Westend61 via Getty Images
maxkabakov via Getty Images
Our kids are often most receptive to advice when it starts at home. The best time to begin is now. For example, even preschoolers are ready to start thinking about finances. If they know mommy or daddy goes off to work, they can understand why -- the answer is to earn money.
Dougal Waters via Getty Images
March is Fraud Prevention Month in Canada and it's timely to remind Canadians that everyone is vulnerable and that vigilance, knowledge and the confidence to fight back are powerful deterrents to fraud. A 2016 survey from the Chartered Professional Accountants of Canada (CPA Canada) demonstrates deeply held concerns about fraud and identity theft.
erhui1979 via Getty Images
CPA Canada released a Summer Spending Followup Survey, which revealed that 42 per cent of those surveyed were essentially on-budget this past summer. What does this have to do with holiday spending? Quite a bit, actually. Those who fared better followed a few basic principles we might all want to remember.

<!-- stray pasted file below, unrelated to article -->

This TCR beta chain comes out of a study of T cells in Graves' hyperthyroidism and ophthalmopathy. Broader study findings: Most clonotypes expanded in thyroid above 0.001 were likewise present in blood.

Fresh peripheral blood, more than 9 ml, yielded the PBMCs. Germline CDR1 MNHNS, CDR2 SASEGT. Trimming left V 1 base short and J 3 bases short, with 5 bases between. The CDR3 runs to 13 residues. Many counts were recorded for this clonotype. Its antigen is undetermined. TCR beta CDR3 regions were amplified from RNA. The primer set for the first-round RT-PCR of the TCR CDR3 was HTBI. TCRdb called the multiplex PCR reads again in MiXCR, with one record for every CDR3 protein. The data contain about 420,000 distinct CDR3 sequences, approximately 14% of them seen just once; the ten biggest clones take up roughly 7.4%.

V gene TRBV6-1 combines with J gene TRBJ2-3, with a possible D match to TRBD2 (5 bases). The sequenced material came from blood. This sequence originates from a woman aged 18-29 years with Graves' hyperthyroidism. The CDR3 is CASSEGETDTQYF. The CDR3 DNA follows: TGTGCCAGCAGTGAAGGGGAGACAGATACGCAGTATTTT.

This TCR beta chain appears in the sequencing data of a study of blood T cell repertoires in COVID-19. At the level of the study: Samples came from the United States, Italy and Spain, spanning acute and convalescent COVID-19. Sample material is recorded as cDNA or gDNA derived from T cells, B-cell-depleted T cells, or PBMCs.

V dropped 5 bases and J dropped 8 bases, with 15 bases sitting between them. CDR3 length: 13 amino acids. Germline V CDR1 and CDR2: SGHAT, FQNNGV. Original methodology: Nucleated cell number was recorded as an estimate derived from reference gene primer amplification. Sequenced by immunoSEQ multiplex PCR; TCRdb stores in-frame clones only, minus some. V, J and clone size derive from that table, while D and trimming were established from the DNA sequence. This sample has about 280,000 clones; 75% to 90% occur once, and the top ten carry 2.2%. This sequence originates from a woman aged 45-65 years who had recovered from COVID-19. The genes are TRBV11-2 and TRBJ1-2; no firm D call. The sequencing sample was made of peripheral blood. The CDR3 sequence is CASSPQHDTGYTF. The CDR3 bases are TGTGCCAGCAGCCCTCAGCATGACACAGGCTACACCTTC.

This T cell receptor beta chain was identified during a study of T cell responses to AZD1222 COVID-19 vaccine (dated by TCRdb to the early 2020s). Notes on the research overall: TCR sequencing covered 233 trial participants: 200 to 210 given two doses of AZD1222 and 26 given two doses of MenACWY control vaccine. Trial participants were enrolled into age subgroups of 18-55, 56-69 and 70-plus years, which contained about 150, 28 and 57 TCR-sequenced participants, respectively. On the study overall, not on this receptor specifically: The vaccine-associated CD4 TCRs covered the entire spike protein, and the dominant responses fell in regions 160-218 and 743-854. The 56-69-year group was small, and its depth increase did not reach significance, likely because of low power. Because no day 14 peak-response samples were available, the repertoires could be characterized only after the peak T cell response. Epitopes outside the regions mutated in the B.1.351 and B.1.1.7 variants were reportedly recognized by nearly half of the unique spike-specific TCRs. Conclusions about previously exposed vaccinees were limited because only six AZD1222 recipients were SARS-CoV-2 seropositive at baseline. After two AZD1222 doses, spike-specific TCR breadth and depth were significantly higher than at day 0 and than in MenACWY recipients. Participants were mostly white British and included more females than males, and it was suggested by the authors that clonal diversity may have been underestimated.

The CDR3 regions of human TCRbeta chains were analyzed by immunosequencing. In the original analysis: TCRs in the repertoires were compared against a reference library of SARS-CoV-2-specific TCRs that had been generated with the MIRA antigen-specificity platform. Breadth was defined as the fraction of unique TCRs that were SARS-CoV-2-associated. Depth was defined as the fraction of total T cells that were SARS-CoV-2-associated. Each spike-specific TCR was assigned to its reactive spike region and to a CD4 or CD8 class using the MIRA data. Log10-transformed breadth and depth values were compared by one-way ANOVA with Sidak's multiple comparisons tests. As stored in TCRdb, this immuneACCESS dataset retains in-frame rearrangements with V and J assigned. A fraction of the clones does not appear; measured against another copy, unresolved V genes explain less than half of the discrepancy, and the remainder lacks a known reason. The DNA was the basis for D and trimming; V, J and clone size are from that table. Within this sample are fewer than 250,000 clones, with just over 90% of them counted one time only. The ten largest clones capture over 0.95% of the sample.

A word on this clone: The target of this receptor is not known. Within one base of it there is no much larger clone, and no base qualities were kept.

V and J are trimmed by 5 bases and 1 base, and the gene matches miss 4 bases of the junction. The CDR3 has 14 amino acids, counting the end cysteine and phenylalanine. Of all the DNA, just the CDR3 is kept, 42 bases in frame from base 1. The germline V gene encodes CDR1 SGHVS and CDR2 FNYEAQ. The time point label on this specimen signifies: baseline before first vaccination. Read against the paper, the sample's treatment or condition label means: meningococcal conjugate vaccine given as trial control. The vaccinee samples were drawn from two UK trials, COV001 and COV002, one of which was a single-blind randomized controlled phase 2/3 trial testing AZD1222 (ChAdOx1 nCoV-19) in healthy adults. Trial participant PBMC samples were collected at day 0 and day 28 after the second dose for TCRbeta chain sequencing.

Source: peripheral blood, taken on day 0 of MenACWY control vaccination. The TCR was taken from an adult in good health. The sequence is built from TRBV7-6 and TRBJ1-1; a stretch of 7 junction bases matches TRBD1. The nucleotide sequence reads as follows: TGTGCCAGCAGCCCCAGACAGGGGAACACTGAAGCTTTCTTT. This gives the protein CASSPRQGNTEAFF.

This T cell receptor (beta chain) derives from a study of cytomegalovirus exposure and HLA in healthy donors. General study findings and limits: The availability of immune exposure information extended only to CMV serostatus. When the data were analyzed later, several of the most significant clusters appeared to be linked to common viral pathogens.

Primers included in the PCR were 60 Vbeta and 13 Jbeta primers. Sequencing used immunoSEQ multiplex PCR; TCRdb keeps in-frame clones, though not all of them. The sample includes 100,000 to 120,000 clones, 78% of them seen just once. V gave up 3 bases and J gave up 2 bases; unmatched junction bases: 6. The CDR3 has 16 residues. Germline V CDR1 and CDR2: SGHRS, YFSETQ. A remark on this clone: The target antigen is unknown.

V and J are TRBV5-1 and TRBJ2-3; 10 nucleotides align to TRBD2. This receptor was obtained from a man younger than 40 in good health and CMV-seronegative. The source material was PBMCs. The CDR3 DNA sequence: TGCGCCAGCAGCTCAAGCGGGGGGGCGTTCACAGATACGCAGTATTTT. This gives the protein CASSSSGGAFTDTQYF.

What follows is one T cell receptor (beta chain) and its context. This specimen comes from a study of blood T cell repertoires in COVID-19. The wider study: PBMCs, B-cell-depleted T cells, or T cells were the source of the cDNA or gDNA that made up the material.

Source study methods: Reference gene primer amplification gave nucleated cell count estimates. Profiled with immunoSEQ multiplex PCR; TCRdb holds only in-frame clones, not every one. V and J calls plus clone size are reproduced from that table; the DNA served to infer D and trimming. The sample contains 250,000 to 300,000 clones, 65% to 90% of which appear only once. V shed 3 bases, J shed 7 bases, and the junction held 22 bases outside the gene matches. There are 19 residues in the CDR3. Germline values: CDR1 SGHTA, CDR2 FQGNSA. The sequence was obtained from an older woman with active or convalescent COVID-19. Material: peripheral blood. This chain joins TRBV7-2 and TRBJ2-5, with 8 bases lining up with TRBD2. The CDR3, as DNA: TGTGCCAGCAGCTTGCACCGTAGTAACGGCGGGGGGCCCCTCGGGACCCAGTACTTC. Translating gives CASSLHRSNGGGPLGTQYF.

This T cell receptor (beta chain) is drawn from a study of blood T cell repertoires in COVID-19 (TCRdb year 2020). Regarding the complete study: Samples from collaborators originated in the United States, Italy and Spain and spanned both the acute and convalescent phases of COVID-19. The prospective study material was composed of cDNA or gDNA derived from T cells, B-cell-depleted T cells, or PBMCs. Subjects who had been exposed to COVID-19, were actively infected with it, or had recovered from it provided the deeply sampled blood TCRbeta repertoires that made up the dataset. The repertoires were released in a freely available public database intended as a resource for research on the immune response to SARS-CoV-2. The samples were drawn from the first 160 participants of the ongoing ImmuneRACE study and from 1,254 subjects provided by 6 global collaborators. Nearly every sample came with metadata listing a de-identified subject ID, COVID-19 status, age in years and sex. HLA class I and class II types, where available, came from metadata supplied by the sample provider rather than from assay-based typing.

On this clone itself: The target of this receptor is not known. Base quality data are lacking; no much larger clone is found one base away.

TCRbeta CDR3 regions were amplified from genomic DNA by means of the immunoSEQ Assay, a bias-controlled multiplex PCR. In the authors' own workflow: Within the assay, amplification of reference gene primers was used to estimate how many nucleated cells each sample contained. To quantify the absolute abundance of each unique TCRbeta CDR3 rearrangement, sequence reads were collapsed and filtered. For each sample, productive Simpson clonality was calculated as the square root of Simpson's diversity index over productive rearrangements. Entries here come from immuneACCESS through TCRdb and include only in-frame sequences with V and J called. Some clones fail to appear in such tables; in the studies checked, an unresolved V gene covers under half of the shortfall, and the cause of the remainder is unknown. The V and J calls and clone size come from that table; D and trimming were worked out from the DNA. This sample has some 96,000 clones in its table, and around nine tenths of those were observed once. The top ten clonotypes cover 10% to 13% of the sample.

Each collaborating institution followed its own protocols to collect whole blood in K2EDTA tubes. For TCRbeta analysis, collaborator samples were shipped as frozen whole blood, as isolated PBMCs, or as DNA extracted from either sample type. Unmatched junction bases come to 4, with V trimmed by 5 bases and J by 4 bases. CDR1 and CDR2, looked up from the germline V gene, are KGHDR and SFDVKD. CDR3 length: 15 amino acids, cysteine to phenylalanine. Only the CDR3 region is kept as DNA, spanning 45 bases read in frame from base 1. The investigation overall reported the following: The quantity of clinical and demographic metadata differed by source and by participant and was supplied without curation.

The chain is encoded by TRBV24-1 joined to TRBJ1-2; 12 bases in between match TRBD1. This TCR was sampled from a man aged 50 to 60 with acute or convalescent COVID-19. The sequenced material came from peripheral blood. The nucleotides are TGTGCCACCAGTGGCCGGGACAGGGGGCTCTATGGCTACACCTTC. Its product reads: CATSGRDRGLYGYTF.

Creatas via Getty Images
According to the Canadian Anti-Fraud Centre (CAFC), mass marketing fraud is an enormous business that consistently claims victims who have not taken the time to verify with whom they are dealing. In fact, the CAFC says the surest way to avoid fraud is to verify, verify, verify.
Blend Images - JGI/Jamie Grill via Getty Images
The fact many Canadians are living beyond their means and are vulnerable to economic shocks highlights the importance of Financial Literacy Month (FLM), which takes place each November in Canada. This year, FLM aims to use the national strategy as a springboard to rally support across the country in the effort to help Canadians become better money managers.
Tapping into workplaces across the country would allow a vast and varied audience to be reached. That audience would include people of different ages, education and culture. Workplace programs also would allow individuals to receive valuable information in a convenient manner.